Let me talk about one example in more detail. Take my poem “Mean.” It’s a sequence of poems—though, at first, I wasn’t trying to write a sequence. I was just writing these short poems, and the idea of grouping them came about after I had written them, separately, over a long period of time. I did, however, write each poem, it turns out, with the notion of “meanness” in mind, in advance, in at least a couple of ways.
First, for better or worse, when it comes to the mean things I say, do, or think, especially about other people, the meanness sticks with me, lives with me—as guilt or shame—for a lot longer than any act of kindness ever has. I imagine this is typical for many people. As would be, I imagine, the fact that I don’t really care to expose the embarrassing, guilty, or shameful things I’ve said, thought, or done. Yet again, for better or worse, meanness—mine or someone else’s—strikes me as infinitely more fascinating than kindness. I suspect the same goes for other people. If I told you, “I did something really nice today and I also fucked up big time, but I only have time to tell you about one,” which would you choose to hear? Anyhow, the poem emerged because I began noticing and paying attention to acts of meanness I’d performed in my life.
Second: for a while, and certainly while I wrote the poems that make up “Mean,” I’d been thinking about poetry—there’s so much of it these days—that tries to indicate the poet’s moral character, explicitly or implicitly. Poems that announce, “I’m a good person.” Poems that disclose what’s wrong with the world, or the country, or people, and then proclaim about the various ills plaguing humanity, as if to say, “I’m on the right side of history.”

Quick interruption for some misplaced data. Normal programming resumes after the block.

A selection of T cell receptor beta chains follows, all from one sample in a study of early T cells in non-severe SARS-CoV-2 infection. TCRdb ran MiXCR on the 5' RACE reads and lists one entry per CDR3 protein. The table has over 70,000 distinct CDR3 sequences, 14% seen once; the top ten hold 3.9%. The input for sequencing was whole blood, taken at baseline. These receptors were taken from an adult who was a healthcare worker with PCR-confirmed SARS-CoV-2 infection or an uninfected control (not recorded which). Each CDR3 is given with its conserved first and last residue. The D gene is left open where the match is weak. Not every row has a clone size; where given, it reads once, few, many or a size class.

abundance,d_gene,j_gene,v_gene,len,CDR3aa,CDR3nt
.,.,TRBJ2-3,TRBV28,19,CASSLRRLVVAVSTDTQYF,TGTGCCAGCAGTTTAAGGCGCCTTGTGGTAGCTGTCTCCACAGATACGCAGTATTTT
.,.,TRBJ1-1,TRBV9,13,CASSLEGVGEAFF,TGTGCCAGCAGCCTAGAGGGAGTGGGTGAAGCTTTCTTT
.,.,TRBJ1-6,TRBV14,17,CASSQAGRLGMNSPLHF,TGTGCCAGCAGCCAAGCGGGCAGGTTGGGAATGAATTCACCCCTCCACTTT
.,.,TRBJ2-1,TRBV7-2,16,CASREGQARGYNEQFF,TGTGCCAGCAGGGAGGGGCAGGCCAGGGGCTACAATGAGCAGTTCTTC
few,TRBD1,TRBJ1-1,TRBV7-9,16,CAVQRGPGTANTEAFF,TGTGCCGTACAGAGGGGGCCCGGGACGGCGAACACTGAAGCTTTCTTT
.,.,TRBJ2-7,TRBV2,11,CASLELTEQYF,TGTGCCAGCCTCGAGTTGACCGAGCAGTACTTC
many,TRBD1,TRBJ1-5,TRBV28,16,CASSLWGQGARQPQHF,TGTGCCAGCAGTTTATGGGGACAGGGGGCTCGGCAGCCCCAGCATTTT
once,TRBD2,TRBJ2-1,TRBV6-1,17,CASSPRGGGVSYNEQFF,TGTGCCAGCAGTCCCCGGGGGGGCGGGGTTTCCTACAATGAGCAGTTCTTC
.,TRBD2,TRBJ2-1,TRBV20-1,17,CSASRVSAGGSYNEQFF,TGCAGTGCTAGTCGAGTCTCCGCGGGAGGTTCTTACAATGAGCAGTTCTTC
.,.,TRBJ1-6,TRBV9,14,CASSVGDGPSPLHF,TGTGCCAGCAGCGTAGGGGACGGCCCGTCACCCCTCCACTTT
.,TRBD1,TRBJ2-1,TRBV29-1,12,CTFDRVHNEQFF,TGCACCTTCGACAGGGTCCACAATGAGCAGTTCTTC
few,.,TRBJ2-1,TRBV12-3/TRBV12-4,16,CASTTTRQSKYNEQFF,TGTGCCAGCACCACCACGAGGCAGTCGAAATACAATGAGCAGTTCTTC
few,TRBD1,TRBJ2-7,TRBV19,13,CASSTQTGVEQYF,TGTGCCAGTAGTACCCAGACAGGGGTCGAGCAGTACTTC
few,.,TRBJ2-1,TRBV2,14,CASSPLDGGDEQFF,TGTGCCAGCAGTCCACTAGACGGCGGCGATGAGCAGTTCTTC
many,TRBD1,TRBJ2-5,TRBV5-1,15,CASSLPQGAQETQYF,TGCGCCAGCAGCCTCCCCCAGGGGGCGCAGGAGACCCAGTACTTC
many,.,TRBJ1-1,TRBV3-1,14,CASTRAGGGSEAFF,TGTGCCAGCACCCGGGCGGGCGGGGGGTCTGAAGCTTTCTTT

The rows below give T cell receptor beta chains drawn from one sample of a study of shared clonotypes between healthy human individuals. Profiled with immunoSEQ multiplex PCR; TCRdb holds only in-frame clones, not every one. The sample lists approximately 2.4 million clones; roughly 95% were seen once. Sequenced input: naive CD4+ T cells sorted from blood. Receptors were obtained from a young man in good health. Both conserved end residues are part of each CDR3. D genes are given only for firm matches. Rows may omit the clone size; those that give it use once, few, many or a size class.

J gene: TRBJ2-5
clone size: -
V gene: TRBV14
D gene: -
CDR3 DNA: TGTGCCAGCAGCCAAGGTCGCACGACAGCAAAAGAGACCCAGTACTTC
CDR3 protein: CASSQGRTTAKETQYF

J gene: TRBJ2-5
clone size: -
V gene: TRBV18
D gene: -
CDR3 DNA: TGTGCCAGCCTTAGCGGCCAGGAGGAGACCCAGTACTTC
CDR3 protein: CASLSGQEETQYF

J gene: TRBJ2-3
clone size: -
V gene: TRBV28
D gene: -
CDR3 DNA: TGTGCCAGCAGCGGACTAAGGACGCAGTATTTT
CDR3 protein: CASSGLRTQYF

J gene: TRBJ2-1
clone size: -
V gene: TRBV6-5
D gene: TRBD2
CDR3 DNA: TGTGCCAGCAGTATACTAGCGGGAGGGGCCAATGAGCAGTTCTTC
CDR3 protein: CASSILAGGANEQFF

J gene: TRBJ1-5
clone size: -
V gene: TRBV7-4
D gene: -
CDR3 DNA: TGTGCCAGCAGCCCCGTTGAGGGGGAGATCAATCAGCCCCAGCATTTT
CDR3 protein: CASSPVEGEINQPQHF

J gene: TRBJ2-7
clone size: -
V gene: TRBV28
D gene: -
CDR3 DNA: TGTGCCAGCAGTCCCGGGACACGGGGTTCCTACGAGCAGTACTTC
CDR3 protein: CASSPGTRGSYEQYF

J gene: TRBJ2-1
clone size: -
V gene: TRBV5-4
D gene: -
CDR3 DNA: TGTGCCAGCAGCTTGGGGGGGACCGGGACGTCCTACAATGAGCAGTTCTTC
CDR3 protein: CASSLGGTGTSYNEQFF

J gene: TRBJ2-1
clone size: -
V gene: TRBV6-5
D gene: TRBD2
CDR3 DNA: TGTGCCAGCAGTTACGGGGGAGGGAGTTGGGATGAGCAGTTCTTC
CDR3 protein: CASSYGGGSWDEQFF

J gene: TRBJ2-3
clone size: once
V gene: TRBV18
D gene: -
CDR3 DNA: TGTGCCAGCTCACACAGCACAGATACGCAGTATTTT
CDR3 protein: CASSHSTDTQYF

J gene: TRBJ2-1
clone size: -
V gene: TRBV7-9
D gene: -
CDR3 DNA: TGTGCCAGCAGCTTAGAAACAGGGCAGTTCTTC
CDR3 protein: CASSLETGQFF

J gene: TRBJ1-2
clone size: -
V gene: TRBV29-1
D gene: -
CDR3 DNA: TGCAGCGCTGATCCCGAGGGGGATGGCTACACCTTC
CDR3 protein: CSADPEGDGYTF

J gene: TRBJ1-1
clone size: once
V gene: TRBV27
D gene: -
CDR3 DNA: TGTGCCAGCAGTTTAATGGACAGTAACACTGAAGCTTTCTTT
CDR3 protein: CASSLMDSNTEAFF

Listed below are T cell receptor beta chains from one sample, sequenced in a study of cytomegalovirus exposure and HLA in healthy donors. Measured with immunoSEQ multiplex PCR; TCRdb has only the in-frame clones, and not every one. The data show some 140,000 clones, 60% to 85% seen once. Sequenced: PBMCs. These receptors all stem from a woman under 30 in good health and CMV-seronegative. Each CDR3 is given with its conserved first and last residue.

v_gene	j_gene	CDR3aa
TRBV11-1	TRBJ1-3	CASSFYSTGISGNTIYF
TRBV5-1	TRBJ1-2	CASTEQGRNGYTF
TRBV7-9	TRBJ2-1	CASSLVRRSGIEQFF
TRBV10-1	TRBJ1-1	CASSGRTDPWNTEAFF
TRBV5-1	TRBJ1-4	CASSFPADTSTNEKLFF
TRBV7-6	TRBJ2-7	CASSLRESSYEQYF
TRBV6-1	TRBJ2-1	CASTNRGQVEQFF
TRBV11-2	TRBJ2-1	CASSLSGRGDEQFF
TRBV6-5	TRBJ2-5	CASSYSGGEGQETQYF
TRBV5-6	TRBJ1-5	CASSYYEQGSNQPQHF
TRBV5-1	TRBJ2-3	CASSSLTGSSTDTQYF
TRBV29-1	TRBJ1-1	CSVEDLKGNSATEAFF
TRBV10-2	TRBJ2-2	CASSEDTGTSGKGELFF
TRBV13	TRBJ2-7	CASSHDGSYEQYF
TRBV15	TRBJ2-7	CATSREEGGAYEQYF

Poets of late seem to strain under the pressure to come off as “good” people a lot more so than fiction writers. I remember reading about the controversy over Bret Easton Ellis’s American Psycho, and the most amazing complaints lodged against the novel, I thought, came from those who assumed that the voice, intentions, and malice of the narrator were identical to those of the author. That’s an outrageous assumption to make about any novel, any work of fiction. Fortunately, it’s not commonplace. Not so with poetry, though. More often than not, if not almost always, we take for granted that the poet and speaker are interchangeable—that the voice and mind of each are one and the same. This must be one of the explanations behind why so many poems seem to be written under the obligation of goodness and rightness—the anxiety of being thought of as bad, as a morally or ethically corrupt person, guiding the subject, the tone, the arguments, etc. of a poem.
I resent this impulse. I resent its gravitational pull, particularly on me. Others can write about whatever pleases them—I don’t care. But I want to write against the impulse to put on display my goodness and rightness. Mind you, I think I am a decent human being. I’m not perfect—not even close—but I’m not a bad person, either. Insofar as my poems go, that’s neither here nor there. My poems don’t care how good, decent, or righteous I am. Readers may care, but if you are a reader like me—if you read my poems the way I read the poems of others—then you don’t care whether I’m a saint or sinner.
If you do care, that’s fine. You can keep reading my work, but you don’t have to, and you can think what you will of them or me. If you do read on, though, what I hope you end up seeing in either the speaker or the poet is a human being, with admirable traits, perhaps, but also with faults—someone you can believe to be “real.” And to be “real” necessitates a voice that relates the personal in such a way as to open itself up to embarrassment, guilt, even shame.